Dishwashing Is Nice…..
Well, Almost!


"Joy….. get some and make dishwashing almost nice. Tonight."
                                                                                                -- Ron Rawson
Lincoln, Me. (DG)---

Joy Almost NiceWhen the shocking subject of this article took place, the Federal Trade Commission was on the job monitoring the advertising of TV, radio, and printed material.  If any advertising misled the people in the slightest, the F.T.C. conducted an investigation for the removal of the naughty advertising.  Now that you know this, please read on about what was said about Procter & Gamble’s Joy Dishwashing Liquid. 

There are a lot of words people think of when it comes to washing dishes.  Some of those words can't be printed in this article--- that is, if it is to be written in good taste.  Since the main idea is to attract you readers into reading this stuff, we won’t get into those disgusting words. 

Out of the endless list of words in the English language, the least likely word to be associated with dishwashing was "nice"--- unless there was (or is) a human being on this earth who didn’t mind washing dishes (since it takes all kinds to make up a world, there might be a few people who enjoyed dishwashing). 

A series of radio commercials during the mid 1950’s featured a product that made the claim of making dishwashing nice--- well almost nice! You might think the product in question was an automatic dishwasher, because since it was the machine that did the dirty work of cleaning dishes, it had the potential of making dishwashing not only almost nice, but wonderful!  Nice guess, but none of the makers of automatic dishwashers aired any commercials of this type (as far as I know).  Actually, the concept of the automatic dishwasher was still new during the 1950’s.  The nice dishwashing product was a vital cog in the operation of the manual dishwasher (a.k.a. the regulation human being).  It was Joy, "The Liquid Dishwasher."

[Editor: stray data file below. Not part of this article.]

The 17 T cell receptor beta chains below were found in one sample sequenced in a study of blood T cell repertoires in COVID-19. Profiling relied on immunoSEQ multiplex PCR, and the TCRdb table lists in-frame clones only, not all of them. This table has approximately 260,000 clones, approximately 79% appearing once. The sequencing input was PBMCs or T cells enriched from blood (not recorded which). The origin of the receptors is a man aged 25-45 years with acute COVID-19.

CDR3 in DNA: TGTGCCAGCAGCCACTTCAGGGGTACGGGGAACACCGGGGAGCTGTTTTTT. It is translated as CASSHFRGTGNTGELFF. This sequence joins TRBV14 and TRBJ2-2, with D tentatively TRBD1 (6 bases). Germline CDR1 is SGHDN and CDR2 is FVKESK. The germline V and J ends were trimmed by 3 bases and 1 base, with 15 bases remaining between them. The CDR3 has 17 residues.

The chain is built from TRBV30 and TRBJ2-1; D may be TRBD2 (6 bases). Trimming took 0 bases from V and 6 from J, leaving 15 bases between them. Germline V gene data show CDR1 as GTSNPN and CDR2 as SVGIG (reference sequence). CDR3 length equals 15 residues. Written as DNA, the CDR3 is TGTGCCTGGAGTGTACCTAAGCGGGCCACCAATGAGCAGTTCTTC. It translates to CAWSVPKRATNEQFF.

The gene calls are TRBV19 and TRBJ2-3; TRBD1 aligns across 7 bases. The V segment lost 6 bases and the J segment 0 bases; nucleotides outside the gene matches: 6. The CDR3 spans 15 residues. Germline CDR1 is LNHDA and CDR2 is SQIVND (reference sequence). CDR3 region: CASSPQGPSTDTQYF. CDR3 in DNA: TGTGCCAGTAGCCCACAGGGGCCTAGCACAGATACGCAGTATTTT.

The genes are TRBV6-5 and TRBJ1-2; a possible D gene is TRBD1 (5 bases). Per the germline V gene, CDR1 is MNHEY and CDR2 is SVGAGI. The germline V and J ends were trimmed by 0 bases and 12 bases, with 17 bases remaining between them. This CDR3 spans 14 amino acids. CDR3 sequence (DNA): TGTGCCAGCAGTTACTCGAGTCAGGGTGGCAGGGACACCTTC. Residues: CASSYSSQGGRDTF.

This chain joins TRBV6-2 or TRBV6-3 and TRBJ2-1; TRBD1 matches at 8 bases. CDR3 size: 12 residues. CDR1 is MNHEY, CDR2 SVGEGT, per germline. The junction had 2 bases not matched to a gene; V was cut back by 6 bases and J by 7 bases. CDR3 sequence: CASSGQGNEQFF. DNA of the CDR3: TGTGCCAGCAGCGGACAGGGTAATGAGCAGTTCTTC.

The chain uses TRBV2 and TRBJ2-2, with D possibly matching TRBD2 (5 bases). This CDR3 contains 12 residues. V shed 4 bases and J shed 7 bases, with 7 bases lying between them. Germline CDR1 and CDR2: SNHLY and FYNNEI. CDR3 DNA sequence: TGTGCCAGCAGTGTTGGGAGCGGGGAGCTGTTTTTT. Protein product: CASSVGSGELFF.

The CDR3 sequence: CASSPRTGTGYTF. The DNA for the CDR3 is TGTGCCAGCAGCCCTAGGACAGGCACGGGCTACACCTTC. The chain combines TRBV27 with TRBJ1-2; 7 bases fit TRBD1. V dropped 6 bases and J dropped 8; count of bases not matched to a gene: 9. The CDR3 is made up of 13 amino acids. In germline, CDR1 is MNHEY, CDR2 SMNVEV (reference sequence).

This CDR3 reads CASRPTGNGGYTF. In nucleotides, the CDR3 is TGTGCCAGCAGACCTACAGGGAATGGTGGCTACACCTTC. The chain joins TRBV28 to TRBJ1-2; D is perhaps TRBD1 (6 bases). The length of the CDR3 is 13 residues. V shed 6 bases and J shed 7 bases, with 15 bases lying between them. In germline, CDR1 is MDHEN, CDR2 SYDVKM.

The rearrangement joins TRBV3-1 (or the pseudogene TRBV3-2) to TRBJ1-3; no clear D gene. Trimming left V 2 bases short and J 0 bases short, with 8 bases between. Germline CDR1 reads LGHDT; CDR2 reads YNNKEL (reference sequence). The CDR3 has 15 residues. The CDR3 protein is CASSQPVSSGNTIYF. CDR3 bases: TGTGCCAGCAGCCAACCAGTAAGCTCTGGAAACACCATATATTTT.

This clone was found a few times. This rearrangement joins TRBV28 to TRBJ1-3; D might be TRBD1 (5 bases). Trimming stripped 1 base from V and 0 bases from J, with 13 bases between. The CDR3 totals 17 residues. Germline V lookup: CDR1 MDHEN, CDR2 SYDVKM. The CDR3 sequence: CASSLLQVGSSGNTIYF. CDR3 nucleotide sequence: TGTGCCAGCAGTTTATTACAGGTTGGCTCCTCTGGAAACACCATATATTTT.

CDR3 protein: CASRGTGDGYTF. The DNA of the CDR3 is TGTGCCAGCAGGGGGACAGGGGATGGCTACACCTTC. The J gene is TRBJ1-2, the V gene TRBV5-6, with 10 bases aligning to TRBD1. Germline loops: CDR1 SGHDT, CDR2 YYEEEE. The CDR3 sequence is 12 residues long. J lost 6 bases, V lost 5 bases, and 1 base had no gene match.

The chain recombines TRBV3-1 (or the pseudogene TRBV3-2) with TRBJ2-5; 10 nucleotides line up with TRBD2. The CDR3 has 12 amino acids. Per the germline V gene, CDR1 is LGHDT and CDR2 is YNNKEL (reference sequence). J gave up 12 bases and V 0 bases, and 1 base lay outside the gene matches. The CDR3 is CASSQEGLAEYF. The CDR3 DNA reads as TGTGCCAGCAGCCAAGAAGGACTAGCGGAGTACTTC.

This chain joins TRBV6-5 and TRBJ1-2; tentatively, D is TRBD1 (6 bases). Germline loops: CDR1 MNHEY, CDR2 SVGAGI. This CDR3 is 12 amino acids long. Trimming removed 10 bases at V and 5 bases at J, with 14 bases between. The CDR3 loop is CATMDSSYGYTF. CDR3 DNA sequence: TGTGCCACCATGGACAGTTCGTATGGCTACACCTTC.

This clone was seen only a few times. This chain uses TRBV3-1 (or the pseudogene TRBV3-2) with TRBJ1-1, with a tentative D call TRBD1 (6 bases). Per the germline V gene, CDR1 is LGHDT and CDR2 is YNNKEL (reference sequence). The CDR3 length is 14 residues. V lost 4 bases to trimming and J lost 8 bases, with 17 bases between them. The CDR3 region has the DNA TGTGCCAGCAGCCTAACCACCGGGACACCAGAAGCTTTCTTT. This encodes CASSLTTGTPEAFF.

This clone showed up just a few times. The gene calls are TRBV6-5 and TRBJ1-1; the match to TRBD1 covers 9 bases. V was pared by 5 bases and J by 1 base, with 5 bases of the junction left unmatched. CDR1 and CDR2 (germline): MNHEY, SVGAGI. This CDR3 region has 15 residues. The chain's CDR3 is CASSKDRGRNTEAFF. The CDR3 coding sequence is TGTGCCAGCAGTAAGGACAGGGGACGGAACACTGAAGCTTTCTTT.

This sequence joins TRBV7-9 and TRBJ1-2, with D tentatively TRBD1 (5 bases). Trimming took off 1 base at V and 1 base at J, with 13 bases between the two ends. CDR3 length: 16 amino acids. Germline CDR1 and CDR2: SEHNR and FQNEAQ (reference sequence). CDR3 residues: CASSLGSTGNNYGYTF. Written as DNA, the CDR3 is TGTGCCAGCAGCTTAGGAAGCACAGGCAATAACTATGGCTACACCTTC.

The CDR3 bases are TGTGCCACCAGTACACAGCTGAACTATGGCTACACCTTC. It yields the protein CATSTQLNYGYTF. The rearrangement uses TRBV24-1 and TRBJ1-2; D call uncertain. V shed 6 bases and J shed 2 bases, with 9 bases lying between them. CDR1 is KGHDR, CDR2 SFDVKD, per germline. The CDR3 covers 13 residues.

During the mid 1950’s, radio listeners of the CBS serial YOUNG DR. MALONE heard some unbelievable interview commercials on how Joy and "nice" were closely associated with each other.  The commercial began with announcer Ron Rawson introducing himself as the commercial spokesman for Joy.  He visited the home of a housewife who used Joy for the very first time.  In order for the listeners to hear what was said, Rawson took a tape recorder for his interview.  The housewife mentioned that she was originally skeptical how easy the dishwashing session would be, but when she began doing her dishes, the housewife was easily convinced how easy and fast it was when Joy was used.  The housewife even stated that dishwashing with Joy was "almost nice."

What she meant by "almost nice" was complex, and most likely its definition won’t be found in the dictionary, despite the 2 words aren’t considered profane.  Let’s break down what the housewife liked about using Joy:

  • 1.) Since Joy was made in liquid form, it completely dissolved in water. This was in contrast with powdered soaps and detergents who had a reputation of leaving gunk on the bottom of the dishpan when it didn’t dissolve properly. 
  • 2.) Since it was considered a detergent, Joy didn’t leave a disgusting and slippery film on the surface of the wash water. 
  • 3.) As for the dishes themselves, the dishes were clear and/or streak free.
  • 4.) The dishwater was fresh and clear even after washing the greasiest pots and pans. 
  • 5.) The dishwashing was done quickly.
  • 6.) The housewife’s hands were still soft. 
  • Joy Dishwashing HeadachesTo round up what was said, Rawson added an important definition the housewife in the interview didn’t mention.  Joy saved money! 

    The housewife admitted she still wasn’t a fan of dishwashing, but using Joy made her work a little more en"joy"able (sorry for the pun, I had to say it!). 

    In conclusion, the Federal Trade Commission had a hand in abolishing commercials for (believe it or not) shaving sandpaper; remedies that had nothing to do with specific human organs; and other controversial subjects.  Nothing was ever said about Joy’s "almost nice" commercials being false, so we have to conclude that "The Liquid Dishwasher" did indeed make dishwashing "almost nice" for all the people who used it during the mid 1950’s.